The shocking escalation of violence of the Myanmar army directed at the Rohingya population in that country yet again highlights an inability of the international community to prevent and address repression and conflict.
More than 400,000 people have been forced to flee to neighbouring Bangladesh in barely three weeks. The Rohingya have suffered systematic discrimination in Myanmar for decades. Now the army is targeting their homes and villages, burning them to the ground.
One year ago, Theresa May addressed the UN General Assembly promising continued UK commitment to international law and urging a "bold new multilateralism" should be forged. The need for a "truly global response" to the plight of people forcibly displaced by conflict and persecution was one of the key factors she highlighted.
Since that speech, the wars and oppressive regimes that force millions of people to flee have not abated. Many have got worse. That at the Myanmar-Bangladesh border is currently the fastest growing refugee crisis.
Before August, the still-growing emergency at the South Sudan-Ugandan border held that dismal distinction. And from Yemen to Sub-Saharan Africa, conflicts have continued to rage and the threats to the women, men and children forced from their homes are now compounded by drought and famine.
So the world's refugee population has grown. The root causes that political leaders, including the British Prime Minister, have long claimed to be addressing have got worse. The realisation of a collective international effort to take and share responsibility for those forcibly displaced becomes an ever more distant prospect.
However, Theresa May really cannot be surprised. In the same speech to the UN, in which she had called for a global and multilateral response, she emphatically reiterated a wholly inconsistent position - an approach she summarised by the phrase 'first safe country'.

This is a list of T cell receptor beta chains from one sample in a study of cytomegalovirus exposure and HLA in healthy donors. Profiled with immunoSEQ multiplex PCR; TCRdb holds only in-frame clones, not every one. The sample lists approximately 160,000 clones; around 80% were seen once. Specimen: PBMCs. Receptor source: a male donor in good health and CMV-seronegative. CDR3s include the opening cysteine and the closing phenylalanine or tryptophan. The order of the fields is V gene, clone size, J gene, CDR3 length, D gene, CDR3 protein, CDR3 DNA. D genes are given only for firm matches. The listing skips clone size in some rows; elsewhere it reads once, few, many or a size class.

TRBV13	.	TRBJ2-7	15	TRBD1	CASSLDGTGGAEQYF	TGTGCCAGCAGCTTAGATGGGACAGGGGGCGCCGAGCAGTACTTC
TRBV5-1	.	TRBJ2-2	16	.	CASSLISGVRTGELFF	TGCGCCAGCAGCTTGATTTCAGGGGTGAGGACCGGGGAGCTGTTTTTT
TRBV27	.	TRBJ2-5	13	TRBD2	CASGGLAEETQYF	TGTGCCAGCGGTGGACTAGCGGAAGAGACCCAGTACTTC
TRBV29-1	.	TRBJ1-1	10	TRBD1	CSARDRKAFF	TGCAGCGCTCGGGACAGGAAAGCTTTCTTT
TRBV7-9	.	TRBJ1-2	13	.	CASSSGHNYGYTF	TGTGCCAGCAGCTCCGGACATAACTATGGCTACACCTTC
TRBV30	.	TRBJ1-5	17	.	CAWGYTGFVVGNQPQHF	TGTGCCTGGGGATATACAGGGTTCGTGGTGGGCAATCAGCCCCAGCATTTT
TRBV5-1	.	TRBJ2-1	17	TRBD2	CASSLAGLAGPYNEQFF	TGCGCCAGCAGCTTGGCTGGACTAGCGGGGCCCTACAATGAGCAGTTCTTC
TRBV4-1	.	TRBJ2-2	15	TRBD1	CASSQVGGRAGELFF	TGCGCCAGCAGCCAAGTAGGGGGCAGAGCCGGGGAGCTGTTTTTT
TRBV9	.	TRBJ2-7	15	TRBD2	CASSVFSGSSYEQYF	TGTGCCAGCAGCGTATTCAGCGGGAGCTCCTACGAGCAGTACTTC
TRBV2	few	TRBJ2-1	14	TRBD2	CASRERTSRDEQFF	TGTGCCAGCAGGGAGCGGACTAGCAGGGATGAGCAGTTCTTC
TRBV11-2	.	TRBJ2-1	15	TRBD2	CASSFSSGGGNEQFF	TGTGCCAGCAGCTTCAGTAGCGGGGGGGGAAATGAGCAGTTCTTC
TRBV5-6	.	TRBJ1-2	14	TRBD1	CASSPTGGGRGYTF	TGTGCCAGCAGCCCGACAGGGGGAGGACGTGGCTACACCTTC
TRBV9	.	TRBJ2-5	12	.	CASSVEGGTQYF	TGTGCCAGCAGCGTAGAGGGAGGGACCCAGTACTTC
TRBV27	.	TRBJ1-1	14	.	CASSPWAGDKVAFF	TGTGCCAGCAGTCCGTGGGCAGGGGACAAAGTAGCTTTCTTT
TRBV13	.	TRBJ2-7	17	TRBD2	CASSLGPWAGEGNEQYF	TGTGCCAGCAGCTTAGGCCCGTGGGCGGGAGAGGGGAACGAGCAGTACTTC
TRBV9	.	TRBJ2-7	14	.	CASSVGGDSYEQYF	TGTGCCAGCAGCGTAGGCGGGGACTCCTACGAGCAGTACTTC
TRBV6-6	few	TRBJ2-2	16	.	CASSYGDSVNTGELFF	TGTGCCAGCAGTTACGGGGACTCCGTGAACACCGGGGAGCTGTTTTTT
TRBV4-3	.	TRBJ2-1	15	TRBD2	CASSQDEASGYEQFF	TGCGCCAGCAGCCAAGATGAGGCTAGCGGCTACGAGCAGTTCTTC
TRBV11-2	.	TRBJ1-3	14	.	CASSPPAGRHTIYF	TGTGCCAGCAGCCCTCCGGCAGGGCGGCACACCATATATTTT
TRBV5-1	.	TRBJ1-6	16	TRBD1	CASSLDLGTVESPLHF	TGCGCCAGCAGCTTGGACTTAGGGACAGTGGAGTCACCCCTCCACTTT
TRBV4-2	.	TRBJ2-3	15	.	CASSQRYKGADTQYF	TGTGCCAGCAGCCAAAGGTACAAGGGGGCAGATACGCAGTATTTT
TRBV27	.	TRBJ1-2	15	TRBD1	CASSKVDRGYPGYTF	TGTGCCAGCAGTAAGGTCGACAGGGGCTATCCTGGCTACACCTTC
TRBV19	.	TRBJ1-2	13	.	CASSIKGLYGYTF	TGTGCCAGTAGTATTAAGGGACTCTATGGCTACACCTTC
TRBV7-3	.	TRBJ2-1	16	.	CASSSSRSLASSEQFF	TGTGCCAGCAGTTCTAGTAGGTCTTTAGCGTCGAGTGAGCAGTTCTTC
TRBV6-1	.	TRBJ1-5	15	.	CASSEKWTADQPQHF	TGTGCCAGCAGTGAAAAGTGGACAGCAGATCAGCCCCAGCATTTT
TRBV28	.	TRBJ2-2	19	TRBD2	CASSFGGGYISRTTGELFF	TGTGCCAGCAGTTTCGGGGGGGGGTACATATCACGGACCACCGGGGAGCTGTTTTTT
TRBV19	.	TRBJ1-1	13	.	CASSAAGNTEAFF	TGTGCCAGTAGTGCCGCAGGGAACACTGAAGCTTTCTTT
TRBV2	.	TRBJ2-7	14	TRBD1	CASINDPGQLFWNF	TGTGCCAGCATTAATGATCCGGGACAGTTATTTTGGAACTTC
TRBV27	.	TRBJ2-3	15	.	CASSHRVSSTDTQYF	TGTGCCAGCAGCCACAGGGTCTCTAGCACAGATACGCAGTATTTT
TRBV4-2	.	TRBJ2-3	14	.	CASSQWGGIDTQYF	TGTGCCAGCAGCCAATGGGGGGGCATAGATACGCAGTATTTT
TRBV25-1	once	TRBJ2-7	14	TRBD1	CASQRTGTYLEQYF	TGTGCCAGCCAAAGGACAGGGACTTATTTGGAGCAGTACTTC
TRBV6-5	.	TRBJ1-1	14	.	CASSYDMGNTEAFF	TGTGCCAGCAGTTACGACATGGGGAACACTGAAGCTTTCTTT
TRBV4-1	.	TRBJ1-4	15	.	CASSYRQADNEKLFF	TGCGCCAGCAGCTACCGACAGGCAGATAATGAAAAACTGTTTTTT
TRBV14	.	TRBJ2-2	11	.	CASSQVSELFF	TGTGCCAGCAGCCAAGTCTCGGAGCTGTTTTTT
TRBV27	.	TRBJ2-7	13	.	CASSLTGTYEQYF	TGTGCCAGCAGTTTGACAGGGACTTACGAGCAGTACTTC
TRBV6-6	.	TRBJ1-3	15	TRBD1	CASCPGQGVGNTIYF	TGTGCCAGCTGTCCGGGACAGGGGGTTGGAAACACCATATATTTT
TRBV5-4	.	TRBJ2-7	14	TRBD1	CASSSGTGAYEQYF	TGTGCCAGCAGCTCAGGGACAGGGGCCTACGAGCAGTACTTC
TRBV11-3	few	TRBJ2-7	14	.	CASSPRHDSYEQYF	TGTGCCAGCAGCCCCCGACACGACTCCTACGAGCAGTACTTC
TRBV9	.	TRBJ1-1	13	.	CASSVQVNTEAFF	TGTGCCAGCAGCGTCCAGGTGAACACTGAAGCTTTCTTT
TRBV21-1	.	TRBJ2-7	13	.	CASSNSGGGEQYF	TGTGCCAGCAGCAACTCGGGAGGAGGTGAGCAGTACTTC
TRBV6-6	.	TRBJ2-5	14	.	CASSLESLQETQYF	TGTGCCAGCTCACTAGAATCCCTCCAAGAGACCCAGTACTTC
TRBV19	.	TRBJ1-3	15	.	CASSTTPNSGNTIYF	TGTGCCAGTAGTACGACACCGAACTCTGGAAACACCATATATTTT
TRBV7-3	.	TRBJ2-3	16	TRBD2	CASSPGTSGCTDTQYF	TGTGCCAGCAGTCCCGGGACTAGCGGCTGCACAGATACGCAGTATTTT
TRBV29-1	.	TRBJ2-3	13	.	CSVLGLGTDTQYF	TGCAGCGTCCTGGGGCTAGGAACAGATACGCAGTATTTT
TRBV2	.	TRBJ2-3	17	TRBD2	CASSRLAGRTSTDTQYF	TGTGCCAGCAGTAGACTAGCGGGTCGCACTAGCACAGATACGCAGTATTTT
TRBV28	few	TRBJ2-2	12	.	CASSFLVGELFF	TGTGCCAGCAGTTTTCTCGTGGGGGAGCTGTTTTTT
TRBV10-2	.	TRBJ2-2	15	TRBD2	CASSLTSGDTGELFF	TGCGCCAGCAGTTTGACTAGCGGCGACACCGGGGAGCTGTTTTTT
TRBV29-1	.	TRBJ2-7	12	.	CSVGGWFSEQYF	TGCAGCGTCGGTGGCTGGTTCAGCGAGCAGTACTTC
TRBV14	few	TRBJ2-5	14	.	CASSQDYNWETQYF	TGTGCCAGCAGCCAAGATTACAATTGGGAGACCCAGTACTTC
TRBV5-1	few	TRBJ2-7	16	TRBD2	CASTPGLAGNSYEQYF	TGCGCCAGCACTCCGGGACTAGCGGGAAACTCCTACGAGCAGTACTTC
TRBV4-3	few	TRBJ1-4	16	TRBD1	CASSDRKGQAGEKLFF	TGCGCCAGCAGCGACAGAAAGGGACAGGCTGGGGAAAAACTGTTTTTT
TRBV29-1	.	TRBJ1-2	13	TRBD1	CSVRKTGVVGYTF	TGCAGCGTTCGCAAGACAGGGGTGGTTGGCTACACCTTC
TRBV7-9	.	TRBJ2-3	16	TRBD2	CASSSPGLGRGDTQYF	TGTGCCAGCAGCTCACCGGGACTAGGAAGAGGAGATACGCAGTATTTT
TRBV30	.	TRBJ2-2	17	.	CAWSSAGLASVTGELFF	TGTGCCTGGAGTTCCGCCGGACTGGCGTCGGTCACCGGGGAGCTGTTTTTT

Ironically - given the Prime Minister claimed to be calling for something new - this approach has effectively been the international community's response to refugees for decades. It is why poorer and less stable countries neighbouring conflict situations have long been hosting by far the larger proportion of the world's refugees.
Simply doubling down on a long-failed international response in an embarrassingly transparent bid to shield the world's richer nations from taking serious responsibility for hosting refugees is only exacerbating the situation.
Compare, for example, Bangladesh in 2017 to Austria in 1956. Nearly, 60 years ago, in the wake of the Soviet crackdown following the uprising in Hungary, around 200,000 people fled to Austria. Within months, plans were well underway to resettle these people in countries right across the world - 20,000 of them came to the UK.
It would be wrong to assume that a similar resettlement of Rohingya arriving in Bangladesh would be appropriate or welcome for these refugees. Yet, the longer the onus of hosting them is left to Bangladesh, the greater the risk that Bangladesh's willingness to continue to host will fade.
That risk will only increase while richer countries further away make ever more explicit their unwillingness to provide asylum to people forced to flee persecution - something Theresa May has done before, during and after her UN General Assembly speech.
Over the last couple of years, the response of Syria's neighbours to its refugees and that of Afghanistan's neighbours to refugees from that country, are but two examples of precisely this - so-called 'first safe countries' refusing to provide asylum to people entitled to it and forcing people back to danger.
If countries like the UK and its European neighbours truly value both international law and the disproportionate efforts being made by countries closer to conflict in providing asylum, they must end their enmity in both rhetoric and policy to people seeking and receiving asylum at and within their borders too.
Otherwise, their current approach will be further exposed for what it is - rank not-in-my-back-yard-ism. And it will only ensure that for increasing numbers of people, so-called 'first safe countries' become ever less safe.